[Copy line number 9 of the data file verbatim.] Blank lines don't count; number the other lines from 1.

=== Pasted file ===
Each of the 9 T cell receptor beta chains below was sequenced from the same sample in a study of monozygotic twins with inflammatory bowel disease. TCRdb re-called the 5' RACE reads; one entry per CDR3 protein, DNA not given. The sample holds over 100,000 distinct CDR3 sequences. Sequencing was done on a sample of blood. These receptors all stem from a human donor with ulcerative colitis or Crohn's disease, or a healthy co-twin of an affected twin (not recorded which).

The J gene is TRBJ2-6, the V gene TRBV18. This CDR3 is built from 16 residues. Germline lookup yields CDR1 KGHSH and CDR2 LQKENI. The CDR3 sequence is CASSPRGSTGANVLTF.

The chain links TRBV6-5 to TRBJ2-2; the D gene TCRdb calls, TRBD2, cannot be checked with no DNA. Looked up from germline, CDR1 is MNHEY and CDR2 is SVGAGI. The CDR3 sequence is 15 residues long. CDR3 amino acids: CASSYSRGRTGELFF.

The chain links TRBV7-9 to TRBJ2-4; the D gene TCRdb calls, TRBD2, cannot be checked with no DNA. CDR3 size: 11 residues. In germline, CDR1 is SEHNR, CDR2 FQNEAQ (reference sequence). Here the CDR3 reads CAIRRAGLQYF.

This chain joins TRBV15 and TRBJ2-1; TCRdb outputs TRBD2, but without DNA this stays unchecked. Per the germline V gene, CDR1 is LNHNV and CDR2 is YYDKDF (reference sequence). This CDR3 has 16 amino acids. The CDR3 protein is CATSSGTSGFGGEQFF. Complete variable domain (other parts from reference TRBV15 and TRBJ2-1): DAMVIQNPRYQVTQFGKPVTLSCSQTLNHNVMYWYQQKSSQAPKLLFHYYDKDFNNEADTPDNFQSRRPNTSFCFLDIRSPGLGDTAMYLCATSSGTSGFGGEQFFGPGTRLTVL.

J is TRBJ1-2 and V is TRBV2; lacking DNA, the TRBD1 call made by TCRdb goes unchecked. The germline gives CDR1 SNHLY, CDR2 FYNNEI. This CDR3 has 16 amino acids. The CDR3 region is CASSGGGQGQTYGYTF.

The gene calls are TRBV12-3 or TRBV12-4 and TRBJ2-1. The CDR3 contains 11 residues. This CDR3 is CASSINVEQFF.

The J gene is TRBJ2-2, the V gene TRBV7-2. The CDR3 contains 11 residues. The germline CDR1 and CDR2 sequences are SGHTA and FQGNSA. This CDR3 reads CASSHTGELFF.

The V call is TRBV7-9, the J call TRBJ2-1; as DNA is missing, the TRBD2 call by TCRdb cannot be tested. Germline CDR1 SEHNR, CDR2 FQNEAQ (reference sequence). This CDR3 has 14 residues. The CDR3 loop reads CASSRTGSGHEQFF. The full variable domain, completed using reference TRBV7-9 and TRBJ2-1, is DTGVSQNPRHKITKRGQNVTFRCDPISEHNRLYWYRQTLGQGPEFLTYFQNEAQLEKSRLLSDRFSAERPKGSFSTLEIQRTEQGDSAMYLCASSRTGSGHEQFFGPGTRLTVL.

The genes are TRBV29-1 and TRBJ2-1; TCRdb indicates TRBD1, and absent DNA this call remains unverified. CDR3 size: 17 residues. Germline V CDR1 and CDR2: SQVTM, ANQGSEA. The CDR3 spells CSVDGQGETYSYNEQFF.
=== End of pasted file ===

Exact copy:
The V call is TRBV7-9, the J call TRBJ2-1; as DNA is missing, the TRBD2 call by TCRdb cannot be tested. Germline CDR1 SEHNR, CDR2 FQNEAQ (reference sequence). This CDR3 has 14 residues. The CDR3 loop reads CASSRTGSGHEQFF. The full variable domain, completed using reference TRBV7-9 and TRBJ2-1, is DTGVSQNPRHKITKRGQNVTFRCDPISEHNRLYWYRQTLGQGPEFLTYFQNEAQLEKSRLLSDRFSAERPKGSFSTLEIQRTEQGDSAMYLCASSRTGSGHEQFFGPGTRLTVL.